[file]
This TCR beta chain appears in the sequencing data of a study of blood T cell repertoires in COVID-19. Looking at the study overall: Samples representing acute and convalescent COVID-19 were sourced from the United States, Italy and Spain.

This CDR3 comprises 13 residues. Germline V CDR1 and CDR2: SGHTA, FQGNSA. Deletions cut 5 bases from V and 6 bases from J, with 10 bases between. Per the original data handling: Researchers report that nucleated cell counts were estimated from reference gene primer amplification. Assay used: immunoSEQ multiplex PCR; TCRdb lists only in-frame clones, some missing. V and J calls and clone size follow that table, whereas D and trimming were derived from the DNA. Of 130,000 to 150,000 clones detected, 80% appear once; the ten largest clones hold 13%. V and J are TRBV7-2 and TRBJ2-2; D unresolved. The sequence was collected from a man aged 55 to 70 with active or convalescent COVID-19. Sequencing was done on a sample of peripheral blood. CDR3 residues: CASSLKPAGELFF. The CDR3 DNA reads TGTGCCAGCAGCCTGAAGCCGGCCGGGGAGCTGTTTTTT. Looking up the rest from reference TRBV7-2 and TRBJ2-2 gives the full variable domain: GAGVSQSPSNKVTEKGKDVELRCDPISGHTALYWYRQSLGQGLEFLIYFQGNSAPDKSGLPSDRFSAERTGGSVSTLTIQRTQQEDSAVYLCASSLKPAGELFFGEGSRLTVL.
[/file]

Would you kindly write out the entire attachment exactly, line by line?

This TCR beta chain appears in the sequencing data of a study of blood T cell repertoires in COVID-19. Looking at the study overall: Samples representing acute and convalescent COVID-19 were sourced from the United States, Italy and Spain.

This CDR3 comprises 13 residues. Germline V CDR1 and CDR2: SGHTA, FQGNSA. Deletions cut 5 bases from V and 6 bases from J, with 10 bases between. Per the original data handling: Researchers report that nucleated cell counts were estimated from reference gene primer amplification. Assay used: immunoSEQ multiplex PCR; TCRdb lists only in-frame clones, some missing. V and J calls and clone size follow that table, whereas D and trimming were derived from the DNA. Of 130,000 to 150,000 clones detected, 80% appear once; the ten largest clones hold 13%. V and J are TRBV7-2 and TRBJ2-2; D unresolved. The sequence was collected from a man aged 55 to 70 with active or convalescent COVID-19. Sequencing was done on a sample of peripheral blood. CDR3 residues: CASSLKPAGELFF. The CDR3 DNA reads TGTGCCAGCAGCCTGAAGCCGGCCGGGGAGCTGTTTTTT. Looking up the rest from reference TRBV7-2 and TRBJ2-2 gives the full variable domain: GAGVSQSPSNKVTEKGKDVELRCDPISGHTALYWYRQSLGQGLEFLIYFQGNSAPDKSGLPSDRFSAERTGGSVSTLTIQRTQQEDSAVYLCASSLKPAGELFFGEGSRLTVL.